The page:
Opinion piece: B&T 2017
Let’s be frank.
I don’t want to write this article, and you most probably don’t want to read it.
You’re probably sitting there thinking not another bloody female creative whining on about how hard it is to be a female creative. Get over it. Move on already.
And hey, I’m with you. I’m over it as well. I’m over talking about it. I’m over thinking about it. I’m also over being scared to talk about it. Dreading the comments on social media. Wondering if I’m cutting off my nose to spite my face if I choose to speak up at all.
But here’s where we’re at. According to research carried out by The Agency Circle, three in every 10 Australian creatives are female. If you’re hunting around for a female ECD, it seems that you’ll find around three in every hundred. Up on stage at industry events, you’ll see roughly half as many women as men. And if you’re wondering about the pay gap? Well, I can’t tell you much about that, because no one’s being all that transparent about it. But let’s just go with the national average and assume that female creatives are currently being paid about 23 per cent less than their male equivalents.
But now, some good news. This year, here in NSW, women comprised almost exactly half of all successful AWARD School applicants, and six of the top 10 were women. There’s a new generation of female creatives who enthusiastically and wholeheartedly want to work in our creative departments.
Problem solved, then. Given another few years, creative departments should be headed for 50:50. The statistics should just play out from there. Shouldn’t they?
Are creative departments really still as sexist as they appear from the outside? That’s the question I’ve been asked the most over my two years as AWARD School head. Clearly, even before they enter the industry, many female creatives still aren’t confident that they’ll be treated as equals in a creative department. And honestly, I struggle to know what to say, because it’s complicated.
Personally, I love my creative department, and that’s why I’ve stayed there for so long. It’s open-minded, respectful, collaborative and dependably funny. It’s ridiculous and hilarious. But not every creative department I’ve worked in has felt so comfortable.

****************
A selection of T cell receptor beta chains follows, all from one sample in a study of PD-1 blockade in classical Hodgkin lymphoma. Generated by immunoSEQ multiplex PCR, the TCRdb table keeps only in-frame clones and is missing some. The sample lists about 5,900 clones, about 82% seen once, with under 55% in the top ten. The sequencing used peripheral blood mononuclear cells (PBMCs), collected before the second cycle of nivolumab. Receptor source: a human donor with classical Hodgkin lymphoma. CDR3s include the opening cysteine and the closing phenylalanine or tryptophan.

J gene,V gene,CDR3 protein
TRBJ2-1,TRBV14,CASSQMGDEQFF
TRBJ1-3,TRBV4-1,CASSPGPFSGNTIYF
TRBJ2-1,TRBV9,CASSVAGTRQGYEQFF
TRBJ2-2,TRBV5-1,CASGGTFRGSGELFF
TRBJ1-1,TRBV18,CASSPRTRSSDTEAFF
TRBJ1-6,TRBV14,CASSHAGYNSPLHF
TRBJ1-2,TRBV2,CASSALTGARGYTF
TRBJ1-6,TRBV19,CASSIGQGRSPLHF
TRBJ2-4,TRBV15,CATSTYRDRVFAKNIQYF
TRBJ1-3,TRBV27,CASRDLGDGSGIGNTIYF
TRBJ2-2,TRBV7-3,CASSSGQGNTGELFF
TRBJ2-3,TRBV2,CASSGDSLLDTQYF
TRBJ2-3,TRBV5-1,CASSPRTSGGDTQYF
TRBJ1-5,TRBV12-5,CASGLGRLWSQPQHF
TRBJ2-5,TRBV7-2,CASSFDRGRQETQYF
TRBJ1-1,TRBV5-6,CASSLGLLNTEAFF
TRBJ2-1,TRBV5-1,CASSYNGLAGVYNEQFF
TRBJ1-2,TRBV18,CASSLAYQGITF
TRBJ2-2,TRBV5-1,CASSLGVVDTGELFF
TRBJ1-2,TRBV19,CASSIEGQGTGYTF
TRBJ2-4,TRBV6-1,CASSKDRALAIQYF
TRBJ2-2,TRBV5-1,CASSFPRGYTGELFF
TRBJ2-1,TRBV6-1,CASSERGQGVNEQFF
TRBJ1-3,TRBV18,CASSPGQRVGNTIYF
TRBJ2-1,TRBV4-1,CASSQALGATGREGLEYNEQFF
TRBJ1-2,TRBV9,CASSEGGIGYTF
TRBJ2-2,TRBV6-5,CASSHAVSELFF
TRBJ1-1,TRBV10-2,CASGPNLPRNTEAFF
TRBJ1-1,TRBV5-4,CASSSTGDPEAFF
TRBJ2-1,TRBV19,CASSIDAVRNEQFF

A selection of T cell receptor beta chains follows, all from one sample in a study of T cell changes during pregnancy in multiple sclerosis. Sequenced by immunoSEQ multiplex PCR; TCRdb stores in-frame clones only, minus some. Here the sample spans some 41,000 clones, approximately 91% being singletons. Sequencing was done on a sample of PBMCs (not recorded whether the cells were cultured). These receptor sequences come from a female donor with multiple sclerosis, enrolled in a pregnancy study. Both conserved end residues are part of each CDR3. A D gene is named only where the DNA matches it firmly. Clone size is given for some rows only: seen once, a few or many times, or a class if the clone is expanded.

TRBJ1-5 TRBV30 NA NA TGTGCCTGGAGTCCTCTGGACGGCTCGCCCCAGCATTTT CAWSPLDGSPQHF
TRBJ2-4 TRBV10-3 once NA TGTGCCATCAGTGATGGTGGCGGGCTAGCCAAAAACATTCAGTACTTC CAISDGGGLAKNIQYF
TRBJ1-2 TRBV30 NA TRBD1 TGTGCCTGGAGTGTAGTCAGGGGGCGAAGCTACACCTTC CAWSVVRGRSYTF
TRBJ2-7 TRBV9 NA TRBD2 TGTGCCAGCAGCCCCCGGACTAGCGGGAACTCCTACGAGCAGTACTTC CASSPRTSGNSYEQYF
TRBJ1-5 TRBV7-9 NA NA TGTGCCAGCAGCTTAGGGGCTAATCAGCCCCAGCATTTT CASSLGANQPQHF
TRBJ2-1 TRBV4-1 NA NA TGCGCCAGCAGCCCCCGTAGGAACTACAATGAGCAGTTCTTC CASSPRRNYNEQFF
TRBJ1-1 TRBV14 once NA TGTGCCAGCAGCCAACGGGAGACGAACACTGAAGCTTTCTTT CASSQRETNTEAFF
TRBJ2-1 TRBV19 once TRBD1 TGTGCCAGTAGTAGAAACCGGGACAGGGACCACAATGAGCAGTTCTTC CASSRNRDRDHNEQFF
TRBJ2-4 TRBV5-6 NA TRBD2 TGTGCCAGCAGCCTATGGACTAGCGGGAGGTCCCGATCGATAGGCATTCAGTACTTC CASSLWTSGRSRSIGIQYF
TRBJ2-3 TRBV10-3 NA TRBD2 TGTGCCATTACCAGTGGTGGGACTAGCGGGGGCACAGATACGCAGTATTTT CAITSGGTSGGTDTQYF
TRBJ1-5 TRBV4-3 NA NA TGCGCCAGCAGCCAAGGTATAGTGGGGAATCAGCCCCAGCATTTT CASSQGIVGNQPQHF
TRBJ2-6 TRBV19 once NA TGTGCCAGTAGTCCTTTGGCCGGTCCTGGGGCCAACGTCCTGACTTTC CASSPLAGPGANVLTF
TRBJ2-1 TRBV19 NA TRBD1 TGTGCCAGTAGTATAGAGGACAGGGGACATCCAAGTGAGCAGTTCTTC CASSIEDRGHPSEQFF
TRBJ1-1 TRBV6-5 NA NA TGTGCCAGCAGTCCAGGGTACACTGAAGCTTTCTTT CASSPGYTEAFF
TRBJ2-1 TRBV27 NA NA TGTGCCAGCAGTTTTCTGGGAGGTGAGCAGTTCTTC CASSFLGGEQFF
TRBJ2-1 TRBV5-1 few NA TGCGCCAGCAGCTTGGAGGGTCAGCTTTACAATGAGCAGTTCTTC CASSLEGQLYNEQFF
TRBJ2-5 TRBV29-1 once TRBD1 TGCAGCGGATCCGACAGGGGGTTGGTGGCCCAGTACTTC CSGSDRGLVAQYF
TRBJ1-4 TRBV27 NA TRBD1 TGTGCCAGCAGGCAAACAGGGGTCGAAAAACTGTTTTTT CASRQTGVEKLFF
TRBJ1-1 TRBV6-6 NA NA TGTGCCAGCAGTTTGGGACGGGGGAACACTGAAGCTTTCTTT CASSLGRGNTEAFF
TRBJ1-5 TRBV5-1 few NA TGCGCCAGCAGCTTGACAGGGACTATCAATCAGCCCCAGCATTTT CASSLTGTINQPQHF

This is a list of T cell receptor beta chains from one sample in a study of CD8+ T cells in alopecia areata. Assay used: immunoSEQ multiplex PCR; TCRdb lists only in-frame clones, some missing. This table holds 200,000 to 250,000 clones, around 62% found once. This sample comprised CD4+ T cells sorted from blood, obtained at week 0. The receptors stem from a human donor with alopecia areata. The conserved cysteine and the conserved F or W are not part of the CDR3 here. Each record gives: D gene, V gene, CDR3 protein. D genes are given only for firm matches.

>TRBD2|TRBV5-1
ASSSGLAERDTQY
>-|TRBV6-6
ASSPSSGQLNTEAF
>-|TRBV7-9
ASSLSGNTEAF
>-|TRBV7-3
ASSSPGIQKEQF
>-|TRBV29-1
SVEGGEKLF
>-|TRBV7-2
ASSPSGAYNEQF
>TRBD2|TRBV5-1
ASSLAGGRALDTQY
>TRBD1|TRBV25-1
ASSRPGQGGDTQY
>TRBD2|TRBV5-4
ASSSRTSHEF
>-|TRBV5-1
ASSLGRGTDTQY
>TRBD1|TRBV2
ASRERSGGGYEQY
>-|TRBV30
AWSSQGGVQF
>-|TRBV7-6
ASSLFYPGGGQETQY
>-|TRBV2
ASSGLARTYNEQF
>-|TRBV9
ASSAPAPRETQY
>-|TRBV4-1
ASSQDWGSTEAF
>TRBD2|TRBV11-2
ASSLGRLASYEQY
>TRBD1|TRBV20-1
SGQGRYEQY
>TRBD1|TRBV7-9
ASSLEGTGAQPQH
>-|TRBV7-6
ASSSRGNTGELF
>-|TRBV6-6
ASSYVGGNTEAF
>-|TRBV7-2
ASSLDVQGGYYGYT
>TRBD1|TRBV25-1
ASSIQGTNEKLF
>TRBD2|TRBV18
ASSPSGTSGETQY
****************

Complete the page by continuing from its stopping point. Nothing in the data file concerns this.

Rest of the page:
During Power of Ten sessions, a networking initiative for female creatives run by AWARD, female creatives swap stories of ‘mansplaining’ in their creative departments; of creative directors who disregard an idea when a woman suggests it, only to applaud when it is presented again by a male colleague. One woman describes the way she has to stand up in meetings to make herself heard (fun fact: women are interrupted 33 per cent more than their male counterparts during meetings). A number of female creatives observe how they have been passed over for tier-one briefs due to ‘inexperience’, while men of the same level were given a chance to ‘cut their teeth on something big’.
Yes, women leave creative departments for a whole host of reasons. But if you listen – actually listen – the next generation of female creatives are trying to tell you that they’re not being heard right now. Today. Years before parental leave and workplace flexibility enters their thinking. A survey run by SheSays and a trade media publication earlier this year reported that almost 40 per cent of women who left creative agencies did so because they didn’t feel valued or recognised. Women are being unconsciously overlooked every day. Hell, they’re unconsciously overlooking themselves. And they’re not always confident enough to speak up about it.
Okay, I can hear you sharpening your knives. Women need to toughen up. To speak up. To push back. And I agree. They do. But in an industry where 70 per cent of female creatives report that they have personally experienced sexual discrimination in their workplace, that isn’t always easy. The confidence gap starts early. Less than one in six Australian teenage girls believe that they are given the same chances in life as boys. It’s little wonder that women won’t apply for a position or promotion until they feel that they’re 100 per cent qualified, while men are confident in their ability at about 60 per cent.
So, what can we do about it? We can do unconscious bias training. Google has rolled it out across its 60,000 employees worldwide, and they have shared their unbiasing guide online. We can offer mentoring programs, internally and externally. We can do annual salary audits. We can improve our parental leave policies and build a more flexible, inclusive working environment.
But the simplest thing that we can do is listen. Offer all our creatives equal chances and opportunities, and then be receptive to what they come up with. If the quiet ones don’t speak up immediately, offer them the floor. Ask them to speak on panels and to judge industry awards. To judge AWARD School. To write articles. Give them the confidence to push on through. Let them know they’re being heard.
Just listen. Be respectful and egalitarian, and you won’t ever have to read another article like this one.